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17 states sue the Trump administration over census citizenship question
President Donald Trump holds hands with the Easter Bunny on the Truman Balcony of the White House during the 2018 White House Easter Egg Roll. Carolyn Kaster/AP

Seventeen states, Washington, D.C., six major cities and the United States Conference of Mayors filed a lawsuit against the Trump administration on Tuesday over its decision to add a citizenship question to the 2020 census, saying the the question will “fatally undermine the accuracy of the 2020 Census” and “jeopardize critical federal funding needed by states and localities to provide services and support for millions of residents.”

The lawsuit accuses Commerce Secretary Wilbur Ross — whose department oversees the census — of knowingly adding a question to “deter participation” and “undermine the decennial population count.”

“These well-documented risks of adding a person-by-person citizenship demand to the decennial census are heightened in the current political climate because of President Trump’s anti-immigrant rhetoric and this administration’s pattern of policies and actions that target immigrant communities,” the lawsuit alleges.

The lawsuit was filed by New York Attorney General Eric Schneiderman — who has taken on Trump multiple times since Trump took office — and was signed on to by the attorneys general of Connecticut, Delaware, the District of Columbia, Illinois, Iowa, Maryland, Massachusetts, Minnesota, New Jersey, New Mexico, North Carolina, Oregon, Pennsylvania, Rhode Island, Vermont, Virginia and Washington.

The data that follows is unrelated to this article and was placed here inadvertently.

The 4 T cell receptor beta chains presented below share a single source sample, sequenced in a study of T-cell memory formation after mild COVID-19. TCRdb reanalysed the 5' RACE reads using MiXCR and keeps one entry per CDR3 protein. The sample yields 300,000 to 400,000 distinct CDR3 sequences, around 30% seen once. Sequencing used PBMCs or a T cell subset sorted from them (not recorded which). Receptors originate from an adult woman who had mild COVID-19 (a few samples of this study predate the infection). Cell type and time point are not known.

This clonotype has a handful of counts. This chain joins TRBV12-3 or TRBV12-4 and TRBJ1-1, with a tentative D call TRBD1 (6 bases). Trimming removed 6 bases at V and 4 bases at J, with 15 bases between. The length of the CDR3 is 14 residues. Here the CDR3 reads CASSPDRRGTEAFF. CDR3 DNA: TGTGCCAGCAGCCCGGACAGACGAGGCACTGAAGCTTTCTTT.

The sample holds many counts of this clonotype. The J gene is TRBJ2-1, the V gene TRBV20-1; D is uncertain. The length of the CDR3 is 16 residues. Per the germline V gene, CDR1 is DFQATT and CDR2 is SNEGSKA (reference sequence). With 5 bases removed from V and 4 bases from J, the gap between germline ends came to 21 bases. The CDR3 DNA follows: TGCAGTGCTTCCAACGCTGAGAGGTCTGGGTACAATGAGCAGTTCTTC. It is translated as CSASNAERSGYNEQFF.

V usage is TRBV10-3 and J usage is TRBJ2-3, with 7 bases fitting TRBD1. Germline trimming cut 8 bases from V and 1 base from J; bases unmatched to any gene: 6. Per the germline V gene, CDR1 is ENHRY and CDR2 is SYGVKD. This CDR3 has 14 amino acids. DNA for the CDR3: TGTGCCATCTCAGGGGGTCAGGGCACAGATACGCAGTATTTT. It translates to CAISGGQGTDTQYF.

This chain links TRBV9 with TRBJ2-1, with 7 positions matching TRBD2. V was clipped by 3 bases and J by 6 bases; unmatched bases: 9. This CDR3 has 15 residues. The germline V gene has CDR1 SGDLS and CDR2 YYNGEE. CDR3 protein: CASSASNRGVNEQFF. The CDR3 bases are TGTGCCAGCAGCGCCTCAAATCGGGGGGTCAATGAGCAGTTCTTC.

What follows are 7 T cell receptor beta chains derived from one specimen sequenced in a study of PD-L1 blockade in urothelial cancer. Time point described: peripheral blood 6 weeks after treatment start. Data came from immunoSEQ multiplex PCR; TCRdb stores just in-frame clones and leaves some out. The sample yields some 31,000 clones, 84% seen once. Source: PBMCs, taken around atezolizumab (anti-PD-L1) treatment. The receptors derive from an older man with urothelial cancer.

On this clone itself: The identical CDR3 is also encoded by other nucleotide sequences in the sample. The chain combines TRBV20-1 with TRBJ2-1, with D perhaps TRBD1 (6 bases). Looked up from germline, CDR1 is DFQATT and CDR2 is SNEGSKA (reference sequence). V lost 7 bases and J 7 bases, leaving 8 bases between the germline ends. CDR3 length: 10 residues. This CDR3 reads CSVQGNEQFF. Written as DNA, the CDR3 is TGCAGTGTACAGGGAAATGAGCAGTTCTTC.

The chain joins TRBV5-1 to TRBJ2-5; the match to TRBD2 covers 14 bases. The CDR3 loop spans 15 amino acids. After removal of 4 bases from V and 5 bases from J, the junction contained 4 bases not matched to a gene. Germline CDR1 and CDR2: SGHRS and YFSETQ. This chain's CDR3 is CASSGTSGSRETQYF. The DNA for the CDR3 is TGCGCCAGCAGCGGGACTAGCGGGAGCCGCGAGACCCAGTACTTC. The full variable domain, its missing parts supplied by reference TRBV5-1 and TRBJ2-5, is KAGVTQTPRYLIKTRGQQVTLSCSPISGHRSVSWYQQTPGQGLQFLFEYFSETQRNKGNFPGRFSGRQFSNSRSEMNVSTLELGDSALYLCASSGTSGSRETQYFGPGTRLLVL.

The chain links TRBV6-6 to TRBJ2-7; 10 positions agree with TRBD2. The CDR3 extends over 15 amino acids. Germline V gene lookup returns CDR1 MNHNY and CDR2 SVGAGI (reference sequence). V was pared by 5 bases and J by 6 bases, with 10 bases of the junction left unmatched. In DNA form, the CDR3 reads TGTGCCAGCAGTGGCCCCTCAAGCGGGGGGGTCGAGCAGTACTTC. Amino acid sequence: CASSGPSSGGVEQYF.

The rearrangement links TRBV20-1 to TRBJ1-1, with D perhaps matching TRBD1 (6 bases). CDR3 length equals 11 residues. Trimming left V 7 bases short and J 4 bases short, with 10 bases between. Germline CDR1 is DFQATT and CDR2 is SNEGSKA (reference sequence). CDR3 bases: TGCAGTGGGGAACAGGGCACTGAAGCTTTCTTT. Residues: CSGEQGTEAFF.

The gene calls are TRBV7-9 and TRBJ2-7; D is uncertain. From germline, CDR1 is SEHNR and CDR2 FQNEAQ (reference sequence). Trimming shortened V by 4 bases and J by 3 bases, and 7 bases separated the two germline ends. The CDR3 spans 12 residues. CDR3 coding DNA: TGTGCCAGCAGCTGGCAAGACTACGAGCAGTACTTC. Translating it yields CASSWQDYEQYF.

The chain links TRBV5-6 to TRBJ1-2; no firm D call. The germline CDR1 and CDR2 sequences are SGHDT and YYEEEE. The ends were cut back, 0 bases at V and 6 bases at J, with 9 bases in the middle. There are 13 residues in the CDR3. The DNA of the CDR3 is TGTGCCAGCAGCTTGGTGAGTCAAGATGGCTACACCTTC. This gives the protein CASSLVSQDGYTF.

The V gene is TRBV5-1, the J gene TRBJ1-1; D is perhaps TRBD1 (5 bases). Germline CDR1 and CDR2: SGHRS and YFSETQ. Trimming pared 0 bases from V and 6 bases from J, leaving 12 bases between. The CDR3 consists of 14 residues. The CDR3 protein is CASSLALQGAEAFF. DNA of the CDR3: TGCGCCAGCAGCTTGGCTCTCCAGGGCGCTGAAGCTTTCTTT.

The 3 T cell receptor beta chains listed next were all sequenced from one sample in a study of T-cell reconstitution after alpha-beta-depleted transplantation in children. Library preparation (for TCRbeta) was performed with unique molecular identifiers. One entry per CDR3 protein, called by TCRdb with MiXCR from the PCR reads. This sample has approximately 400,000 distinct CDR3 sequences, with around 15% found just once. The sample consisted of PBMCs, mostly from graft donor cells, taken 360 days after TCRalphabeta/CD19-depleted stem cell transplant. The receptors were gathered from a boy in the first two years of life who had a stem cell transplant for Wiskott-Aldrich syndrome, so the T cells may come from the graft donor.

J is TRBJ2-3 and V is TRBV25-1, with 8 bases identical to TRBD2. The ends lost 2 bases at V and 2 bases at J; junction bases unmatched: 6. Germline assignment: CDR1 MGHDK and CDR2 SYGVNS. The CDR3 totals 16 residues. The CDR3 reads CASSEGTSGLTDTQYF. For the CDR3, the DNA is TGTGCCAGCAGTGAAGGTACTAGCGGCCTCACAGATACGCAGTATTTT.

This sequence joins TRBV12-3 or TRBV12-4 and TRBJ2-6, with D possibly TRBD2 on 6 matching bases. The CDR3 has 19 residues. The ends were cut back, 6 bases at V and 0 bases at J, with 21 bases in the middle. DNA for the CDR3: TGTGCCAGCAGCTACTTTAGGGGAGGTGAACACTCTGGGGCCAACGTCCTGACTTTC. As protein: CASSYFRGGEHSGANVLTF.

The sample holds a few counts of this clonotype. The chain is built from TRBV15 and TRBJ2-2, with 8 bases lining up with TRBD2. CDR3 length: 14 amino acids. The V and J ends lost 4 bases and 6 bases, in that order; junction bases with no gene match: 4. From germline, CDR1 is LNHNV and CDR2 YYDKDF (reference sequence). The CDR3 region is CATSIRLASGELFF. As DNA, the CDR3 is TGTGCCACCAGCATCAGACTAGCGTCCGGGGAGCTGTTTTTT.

“President Trump is out to destroy this bipartisan tradition,” Schneiderman tweeted on Tuesday, referring to the census. “His administration is throwing away decades of proven practice by demanding that people responding to the Census disclose their citizenship status.”

The major metropolitan cities of Chicago, New York, Philadelphia, Providence, San Francisco and Seattle also signed on, as did the United Conference of Mayors, which includes the mayors of 1,408 cities across the country.

Each state and locality in the lawsuit claims it will be harmed by an undercount of residents thanks to the citizenship question, saying they will receive less funding and inaccurate representation in Congress — which uses the census data to apportion House seats.

The lawsuit — filed in the Southern District of New York — asks the federal courts to declare the citizenship question unconstitutional.

“Let me be clear,” Schneiderman tweeted. “The Trump Administration’s decision to add a citizenship question to the Census is an affront to our national ideals and to America’s history as a welcoming home for immigrants.”